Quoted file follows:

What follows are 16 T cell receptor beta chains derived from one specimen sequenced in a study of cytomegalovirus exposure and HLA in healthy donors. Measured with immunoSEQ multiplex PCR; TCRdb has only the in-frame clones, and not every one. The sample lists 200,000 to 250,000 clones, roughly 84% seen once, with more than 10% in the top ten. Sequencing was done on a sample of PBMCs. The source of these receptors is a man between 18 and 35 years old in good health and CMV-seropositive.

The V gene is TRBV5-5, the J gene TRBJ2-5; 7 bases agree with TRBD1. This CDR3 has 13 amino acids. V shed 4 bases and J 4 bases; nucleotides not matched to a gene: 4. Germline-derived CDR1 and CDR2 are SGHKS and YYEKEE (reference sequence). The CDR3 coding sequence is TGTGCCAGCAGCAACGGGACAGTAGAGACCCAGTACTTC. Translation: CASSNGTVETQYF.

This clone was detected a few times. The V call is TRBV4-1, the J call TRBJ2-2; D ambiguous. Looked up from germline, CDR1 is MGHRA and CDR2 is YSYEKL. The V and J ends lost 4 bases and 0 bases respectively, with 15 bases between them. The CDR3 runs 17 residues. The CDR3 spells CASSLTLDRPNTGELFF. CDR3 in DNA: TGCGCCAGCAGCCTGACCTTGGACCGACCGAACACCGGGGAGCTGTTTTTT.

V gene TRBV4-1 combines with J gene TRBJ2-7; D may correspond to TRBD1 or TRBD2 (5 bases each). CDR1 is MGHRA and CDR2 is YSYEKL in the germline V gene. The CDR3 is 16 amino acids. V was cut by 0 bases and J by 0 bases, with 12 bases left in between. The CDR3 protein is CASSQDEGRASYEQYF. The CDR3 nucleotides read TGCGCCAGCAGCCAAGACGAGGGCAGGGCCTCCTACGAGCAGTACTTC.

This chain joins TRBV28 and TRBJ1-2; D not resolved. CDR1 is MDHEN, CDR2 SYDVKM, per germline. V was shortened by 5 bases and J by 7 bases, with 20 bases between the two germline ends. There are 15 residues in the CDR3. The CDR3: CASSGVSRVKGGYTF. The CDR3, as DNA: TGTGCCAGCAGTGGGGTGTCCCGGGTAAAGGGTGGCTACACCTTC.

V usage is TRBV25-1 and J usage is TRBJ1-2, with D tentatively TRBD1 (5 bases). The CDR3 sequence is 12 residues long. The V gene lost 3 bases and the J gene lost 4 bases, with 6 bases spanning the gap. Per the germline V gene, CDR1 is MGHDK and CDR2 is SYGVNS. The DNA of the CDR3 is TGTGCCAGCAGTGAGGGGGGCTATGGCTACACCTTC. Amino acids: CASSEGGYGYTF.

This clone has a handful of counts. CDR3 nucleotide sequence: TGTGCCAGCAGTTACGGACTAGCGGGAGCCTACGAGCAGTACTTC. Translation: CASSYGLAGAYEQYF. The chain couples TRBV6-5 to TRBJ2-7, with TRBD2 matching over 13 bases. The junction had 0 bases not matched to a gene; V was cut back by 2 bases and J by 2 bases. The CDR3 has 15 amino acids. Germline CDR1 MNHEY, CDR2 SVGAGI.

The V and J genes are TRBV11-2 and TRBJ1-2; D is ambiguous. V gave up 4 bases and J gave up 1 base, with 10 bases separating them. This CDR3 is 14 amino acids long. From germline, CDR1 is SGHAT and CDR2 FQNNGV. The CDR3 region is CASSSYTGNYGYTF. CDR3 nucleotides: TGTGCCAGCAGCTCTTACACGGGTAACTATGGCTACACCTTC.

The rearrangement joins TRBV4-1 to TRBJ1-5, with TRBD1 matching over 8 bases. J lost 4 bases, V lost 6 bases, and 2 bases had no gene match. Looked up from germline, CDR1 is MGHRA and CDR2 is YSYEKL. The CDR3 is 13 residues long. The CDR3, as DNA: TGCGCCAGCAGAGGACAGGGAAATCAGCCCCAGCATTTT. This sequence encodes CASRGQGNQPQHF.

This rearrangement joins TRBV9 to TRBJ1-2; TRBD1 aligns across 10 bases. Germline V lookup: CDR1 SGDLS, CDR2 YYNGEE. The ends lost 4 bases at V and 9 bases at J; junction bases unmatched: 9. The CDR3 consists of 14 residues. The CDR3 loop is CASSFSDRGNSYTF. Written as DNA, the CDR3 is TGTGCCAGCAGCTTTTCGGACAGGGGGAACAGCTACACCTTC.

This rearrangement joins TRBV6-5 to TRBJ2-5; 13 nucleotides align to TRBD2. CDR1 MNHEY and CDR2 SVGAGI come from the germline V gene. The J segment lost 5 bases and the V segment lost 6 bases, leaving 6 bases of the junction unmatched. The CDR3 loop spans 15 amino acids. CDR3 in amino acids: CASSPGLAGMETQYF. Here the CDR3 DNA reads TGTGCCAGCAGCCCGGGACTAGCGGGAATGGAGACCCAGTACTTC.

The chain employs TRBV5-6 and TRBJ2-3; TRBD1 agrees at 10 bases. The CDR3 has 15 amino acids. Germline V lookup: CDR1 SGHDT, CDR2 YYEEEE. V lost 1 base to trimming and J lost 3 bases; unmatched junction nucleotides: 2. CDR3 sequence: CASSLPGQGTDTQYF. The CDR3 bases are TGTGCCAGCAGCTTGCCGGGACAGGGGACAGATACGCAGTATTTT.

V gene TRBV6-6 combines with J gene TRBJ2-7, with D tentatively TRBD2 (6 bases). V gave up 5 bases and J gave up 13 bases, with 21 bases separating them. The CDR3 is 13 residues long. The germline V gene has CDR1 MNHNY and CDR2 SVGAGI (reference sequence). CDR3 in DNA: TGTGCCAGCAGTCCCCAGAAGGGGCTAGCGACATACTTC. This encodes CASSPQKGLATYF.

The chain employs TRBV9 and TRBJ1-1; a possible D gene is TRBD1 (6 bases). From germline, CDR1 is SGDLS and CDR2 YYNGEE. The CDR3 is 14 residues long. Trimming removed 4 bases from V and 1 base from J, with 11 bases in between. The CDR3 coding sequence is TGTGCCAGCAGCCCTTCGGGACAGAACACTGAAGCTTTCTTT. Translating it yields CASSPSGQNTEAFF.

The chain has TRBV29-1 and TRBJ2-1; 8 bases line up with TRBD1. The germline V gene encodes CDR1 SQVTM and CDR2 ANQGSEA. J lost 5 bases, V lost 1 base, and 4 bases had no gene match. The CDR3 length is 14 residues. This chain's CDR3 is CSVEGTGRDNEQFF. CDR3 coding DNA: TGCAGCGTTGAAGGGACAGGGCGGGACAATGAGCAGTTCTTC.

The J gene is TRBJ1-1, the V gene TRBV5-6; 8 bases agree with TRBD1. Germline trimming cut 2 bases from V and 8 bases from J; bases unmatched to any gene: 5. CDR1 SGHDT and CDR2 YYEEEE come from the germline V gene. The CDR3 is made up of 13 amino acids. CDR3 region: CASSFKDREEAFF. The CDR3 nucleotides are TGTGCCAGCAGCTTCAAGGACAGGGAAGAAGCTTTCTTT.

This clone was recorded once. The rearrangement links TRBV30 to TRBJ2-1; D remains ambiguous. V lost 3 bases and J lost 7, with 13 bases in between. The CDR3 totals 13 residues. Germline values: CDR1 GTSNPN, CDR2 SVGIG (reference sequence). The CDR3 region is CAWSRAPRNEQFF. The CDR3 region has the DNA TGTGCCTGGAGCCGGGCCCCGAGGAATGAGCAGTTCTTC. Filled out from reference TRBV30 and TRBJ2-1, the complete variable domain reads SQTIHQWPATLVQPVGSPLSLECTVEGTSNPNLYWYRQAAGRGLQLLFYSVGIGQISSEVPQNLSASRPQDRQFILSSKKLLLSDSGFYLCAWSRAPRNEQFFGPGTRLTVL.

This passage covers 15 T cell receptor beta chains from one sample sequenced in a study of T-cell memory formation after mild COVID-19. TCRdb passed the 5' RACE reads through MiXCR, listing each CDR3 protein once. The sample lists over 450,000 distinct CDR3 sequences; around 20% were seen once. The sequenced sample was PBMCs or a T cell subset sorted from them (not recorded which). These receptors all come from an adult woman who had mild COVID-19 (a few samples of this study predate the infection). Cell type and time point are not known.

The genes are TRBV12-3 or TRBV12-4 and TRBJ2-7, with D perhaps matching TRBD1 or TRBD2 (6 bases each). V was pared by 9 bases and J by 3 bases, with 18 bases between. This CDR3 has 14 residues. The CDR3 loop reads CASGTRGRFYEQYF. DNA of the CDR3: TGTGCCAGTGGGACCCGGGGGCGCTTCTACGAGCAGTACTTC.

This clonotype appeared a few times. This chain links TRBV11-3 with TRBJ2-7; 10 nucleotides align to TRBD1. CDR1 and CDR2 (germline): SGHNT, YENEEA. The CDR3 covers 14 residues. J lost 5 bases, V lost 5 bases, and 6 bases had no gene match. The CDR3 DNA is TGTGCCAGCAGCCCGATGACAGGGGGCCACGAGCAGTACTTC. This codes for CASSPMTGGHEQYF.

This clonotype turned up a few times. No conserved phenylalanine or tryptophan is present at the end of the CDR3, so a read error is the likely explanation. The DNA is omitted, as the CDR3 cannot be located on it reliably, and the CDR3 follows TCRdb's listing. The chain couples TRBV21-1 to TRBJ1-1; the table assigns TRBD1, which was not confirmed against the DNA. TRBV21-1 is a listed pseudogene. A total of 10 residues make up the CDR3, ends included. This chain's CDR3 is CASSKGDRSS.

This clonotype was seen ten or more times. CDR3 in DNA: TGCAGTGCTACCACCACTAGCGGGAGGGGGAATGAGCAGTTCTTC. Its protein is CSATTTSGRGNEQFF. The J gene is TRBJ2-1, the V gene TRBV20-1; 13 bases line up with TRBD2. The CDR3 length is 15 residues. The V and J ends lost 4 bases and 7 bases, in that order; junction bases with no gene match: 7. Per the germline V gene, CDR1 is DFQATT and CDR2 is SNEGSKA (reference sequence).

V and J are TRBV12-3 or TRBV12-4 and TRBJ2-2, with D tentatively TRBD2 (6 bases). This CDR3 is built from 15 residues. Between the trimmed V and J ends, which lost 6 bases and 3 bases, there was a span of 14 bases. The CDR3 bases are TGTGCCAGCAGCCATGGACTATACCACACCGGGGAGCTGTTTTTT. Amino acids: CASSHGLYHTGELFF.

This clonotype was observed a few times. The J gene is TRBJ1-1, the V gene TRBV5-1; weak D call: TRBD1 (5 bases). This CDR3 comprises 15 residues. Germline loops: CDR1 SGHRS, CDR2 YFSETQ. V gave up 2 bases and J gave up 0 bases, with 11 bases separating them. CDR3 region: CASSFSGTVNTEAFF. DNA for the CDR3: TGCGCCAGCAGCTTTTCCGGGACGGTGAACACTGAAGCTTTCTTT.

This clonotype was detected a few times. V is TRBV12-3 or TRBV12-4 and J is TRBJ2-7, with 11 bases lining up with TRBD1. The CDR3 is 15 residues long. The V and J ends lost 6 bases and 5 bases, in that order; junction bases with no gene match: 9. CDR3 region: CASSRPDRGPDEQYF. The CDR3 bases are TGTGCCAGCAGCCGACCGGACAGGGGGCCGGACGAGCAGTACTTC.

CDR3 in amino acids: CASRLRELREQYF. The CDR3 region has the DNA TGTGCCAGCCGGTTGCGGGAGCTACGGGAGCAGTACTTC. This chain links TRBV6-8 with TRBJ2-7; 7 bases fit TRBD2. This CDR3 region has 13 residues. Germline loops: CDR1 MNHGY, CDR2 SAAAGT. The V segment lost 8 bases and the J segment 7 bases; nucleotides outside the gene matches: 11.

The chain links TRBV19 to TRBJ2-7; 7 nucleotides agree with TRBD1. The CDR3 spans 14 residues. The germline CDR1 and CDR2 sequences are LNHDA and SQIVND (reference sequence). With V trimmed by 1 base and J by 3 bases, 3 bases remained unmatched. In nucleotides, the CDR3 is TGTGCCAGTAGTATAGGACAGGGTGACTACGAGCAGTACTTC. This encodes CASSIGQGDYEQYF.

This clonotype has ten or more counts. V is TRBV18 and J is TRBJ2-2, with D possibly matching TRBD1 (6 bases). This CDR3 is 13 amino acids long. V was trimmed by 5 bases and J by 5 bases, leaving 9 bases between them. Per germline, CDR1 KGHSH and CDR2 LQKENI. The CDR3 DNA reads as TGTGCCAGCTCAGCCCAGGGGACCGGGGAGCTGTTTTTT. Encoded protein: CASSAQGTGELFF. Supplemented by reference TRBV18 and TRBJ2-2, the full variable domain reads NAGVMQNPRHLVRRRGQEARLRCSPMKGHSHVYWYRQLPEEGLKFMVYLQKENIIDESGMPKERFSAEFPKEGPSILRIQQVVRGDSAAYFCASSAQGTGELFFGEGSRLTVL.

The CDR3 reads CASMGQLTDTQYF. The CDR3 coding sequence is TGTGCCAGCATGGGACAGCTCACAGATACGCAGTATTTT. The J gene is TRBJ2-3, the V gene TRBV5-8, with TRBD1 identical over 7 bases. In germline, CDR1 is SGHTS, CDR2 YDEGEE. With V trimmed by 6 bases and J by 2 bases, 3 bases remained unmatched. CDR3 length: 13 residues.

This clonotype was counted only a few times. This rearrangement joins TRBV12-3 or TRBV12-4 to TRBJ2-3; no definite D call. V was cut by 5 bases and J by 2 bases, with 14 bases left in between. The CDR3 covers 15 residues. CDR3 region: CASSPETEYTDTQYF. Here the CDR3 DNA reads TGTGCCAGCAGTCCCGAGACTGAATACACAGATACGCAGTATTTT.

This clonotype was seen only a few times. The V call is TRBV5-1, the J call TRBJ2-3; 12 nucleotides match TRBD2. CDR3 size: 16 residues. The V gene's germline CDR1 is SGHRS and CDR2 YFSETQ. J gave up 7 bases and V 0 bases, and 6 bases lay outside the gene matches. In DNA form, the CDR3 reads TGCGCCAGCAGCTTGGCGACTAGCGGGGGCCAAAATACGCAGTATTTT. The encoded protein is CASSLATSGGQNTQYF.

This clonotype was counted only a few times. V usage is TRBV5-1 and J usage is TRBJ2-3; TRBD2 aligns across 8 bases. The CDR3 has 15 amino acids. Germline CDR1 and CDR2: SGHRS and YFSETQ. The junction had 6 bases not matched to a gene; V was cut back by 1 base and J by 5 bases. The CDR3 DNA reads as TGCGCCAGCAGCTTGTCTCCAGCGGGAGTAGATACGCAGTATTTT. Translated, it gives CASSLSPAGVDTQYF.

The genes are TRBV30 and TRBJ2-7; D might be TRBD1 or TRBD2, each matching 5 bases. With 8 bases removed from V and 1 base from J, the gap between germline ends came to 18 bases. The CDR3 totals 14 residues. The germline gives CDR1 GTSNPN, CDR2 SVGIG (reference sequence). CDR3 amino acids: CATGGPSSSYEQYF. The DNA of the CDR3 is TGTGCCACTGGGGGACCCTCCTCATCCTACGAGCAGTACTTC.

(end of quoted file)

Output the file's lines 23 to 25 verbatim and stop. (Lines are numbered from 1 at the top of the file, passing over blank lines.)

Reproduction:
V and J are TRBV12-3 or TRBV12-4 and TRBJ2-2, with D tentatively TRBD2 (6 bases). This CDR3 is built from 15 residues. Between the trimmed V and J ends, which lost 6 bases and 3 bases, there was a span of 14 bases. The CDR3 bases are TGTGCCAGCAGCCATGGACTATACCACACCGGGGAGCTGTTTTTT. Amino acids: CASSHGLYHTGELFF.

This clonotype was observed a few times. The J gene is TRBJ1-1, the V gene TRBV5-1; weak D call: TRBD1 (5 bases). This CDR3 comprises 15 residues. Germline loops: CDR1 SGHRS, CDR2 YFSETQ. V gave up 2 bases and J gave up 0 bases, with 11 bases separating them. CDR3 region: CASSFSGTVNTEAFF. DNA for the CDR3: TGCGCCAGCAGCTTTTCCGGGACGGTGAACACTGAAGCTTTCTTT.

This clonotype was detected a few times. V is TRBV12-3 or TRBV12-4 and J is TRBJ2-7, with 11 bases lining up with TRBD1. The CDR3 is 15 residues long. The V and J ends lost 6 bases and 5 bases, in that order; junction bases with no gene match: 9. CDR3 region: CASSRPDRGPDEQYF. The CDR3 bases are TGTGCCAGCAGCCGACCGGACAGGGGGCCGGACGAGCAGTACTTC.